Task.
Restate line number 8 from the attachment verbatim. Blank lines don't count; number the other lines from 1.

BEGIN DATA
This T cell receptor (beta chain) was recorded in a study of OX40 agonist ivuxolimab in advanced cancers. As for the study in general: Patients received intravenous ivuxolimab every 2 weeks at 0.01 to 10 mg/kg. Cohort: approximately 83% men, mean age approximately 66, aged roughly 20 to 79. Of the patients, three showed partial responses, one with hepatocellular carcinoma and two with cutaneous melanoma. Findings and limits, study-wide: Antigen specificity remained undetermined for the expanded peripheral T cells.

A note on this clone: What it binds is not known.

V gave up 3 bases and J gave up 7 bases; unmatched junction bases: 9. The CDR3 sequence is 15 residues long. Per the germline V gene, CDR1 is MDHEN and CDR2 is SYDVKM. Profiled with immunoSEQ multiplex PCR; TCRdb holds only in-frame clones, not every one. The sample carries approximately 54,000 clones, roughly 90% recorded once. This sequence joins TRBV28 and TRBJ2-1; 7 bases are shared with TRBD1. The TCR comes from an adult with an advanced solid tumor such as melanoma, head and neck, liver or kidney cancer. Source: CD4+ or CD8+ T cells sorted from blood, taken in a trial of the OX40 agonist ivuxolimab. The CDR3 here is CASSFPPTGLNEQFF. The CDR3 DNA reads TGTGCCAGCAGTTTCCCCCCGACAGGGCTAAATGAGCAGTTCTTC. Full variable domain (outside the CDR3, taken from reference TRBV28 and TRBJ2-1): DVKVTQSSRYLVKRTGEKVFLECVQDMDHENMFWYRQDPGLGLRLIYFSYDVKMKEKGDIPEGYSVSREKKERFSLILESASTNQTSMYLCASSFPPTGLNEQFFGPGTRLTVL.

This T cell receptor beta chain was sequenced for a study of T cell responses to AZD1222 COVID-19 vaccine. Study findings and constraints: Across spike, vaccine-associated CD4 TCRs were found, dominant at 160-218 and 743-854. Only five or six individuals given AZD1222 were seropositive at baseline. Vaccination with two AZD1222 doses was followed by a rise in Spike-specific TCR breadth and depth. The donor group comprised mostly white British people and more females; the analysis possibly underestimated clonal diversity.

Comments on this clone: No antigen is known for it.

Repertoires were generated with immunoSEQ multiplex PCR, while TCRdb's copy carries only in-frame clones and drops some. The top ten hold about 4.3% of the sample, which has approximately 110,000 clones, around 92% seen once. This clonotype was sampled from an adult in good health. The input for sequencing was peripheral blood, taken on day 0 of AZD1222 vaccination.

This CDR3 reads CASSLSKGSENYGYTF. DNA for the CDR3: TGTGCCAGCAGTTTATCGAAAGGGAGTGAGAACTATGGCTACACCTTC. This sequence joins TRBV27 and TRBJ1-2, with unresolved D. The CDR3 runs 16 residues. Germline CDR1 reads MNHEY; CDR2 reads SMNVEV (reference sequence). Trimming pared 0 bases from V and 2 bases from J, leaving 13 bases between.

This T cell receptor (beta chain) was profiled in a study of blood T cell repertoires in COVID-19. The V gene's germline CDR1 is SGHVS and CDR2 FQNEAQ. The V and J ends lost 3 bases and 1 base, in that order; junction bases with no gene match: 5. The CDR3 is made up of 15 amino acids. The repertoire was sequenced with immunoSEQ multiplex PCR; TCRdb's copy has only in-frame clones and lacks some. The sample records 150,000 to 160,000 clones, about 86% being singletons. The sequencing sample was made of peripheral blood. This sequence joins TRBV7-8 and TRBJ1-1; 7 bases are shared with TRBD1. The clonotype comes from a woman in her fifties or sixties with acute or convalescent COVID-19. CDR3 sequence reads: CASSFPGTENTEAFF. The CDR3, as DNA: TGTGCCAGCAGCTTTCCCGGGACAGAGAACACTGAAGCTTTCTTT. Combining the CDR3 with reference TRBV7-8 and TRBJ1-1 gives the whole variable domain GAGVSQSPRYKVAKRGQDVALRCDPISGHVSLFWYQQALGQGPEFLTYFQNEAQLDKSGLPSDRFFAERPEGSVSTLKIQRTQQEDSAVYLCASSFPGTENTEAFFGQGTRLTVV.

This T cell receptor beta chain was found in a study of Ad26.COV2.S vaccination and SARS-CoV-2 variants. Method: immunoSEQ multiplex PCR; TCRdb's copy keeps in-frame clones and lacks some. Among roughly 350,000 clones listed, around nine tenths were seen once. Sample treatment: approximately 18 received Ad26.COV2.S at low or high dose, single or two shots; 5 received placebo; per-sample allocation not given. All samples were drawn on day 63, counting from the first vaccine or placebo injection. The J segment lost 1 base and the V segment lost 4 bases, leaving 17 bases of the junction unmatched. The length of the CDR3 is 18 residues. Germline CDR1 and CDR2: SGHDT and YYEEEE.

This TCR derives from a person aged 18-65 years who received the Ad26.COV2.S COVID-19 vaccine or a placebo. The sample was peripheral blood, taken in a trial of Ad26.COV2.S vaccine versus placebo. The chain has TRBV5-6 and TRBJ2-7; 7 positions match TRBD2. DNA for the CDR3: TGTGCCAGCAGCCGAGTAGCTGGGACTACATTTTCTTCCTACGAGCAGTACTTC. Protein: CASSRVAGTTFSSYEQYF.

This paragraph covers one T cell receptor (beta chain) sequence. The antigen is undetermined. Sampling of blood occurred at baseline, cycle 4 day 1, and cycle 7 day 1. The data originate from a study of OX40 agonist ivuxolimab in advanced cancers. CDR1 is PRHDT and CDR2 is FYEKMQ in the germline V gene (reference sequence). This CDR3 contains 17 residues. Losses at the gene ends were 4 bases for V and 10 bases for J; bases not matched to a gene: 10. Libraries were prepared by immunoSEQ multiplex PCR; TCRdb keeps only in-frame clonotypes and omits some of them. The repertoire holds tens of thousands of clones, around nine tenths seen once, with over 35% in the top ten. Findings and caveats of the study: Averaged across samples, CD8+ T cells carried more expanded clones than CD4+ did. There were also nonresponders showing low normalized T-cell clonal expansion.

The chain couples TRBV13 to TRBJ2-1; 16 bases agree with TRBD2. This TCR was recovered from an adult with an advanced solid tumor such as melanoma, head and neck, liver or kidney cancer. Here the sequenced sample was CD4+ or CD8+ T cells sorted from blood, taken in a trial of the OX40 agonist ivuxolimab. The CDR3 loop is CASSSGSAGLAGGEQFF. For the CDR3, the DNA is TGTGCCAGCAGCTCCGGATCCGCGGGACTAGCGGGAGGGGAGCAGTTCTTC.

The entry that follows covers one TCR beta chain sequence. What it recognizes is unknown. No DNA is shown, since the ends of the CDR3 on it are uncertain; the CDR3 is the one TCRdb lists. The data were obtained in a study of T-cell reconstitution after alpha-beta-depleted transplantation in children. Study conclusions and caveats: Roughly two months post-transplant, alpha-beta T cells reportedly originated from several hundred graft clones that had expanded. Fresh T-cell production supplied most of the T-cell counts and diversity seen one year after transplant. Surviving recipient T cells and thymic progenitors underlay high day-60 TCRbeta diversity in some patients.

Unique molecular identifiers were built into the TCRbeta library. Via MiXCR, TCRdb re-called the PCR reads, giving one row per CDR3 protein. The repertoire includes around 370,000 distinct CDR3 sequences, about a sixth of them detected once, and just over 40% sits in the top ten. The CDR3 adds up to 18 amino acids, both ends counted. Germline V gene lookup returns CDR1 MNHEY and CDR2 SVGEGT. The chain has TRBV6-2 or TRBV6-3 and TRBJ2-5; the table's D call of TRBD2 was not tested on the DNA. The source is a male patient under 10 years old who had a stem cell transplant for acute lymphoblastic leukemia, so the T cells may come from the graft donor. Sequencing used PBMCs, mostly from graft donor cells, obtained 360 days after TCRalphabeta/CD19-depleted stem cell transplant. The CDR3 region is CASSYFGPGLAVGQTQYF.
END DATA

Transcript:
This T cell receptor (beta chain) was profiled in a study of blood T cell repertoires in COVID-19. The V gene's germline CDR1 is SGHVS and CDR2 FQNEAQ. The V and J ends lost 3 bases and 1 base, in that order; junction bases with no gene match: 5. The CDR3 is made up of 15 amino acids. The repertoire was sequenced with immunoSEQ multiplex PCR; TCRdb's copy has only in-frame clones and lacks some. The sample records 150,000 to 160,000 clones, about 86% being singletons. The sequencing sample was made of peripheral blood. This sequence joins TRBV7-8 and TRBJ1-1; 7 bases are shared with TRBD1. The clonotype comes from a woman in her fifties or sixties with acute or convalescent COVID-19. CDR3 sequence reads: CASSFPGTENTEAFF. The CDR3, as DNA: TGTGCCAGCAGCTTTCCCGGGACAGAGAACACTGAAGCTTTCTTT. Combining the CDR3 with reference TRBV7-8 and TRBJ1-1 gives the whole variable domain GAGVSQSPRYKVAKRGQDVALRCDPISGHVSLFWYQQALGQGPEFLTYFQNEAQLDKSGLPSDRFFAERPEGSVSTLKIQRTQQEDSAVYLCASSFPGTENTEAFFGQGTRLTVV.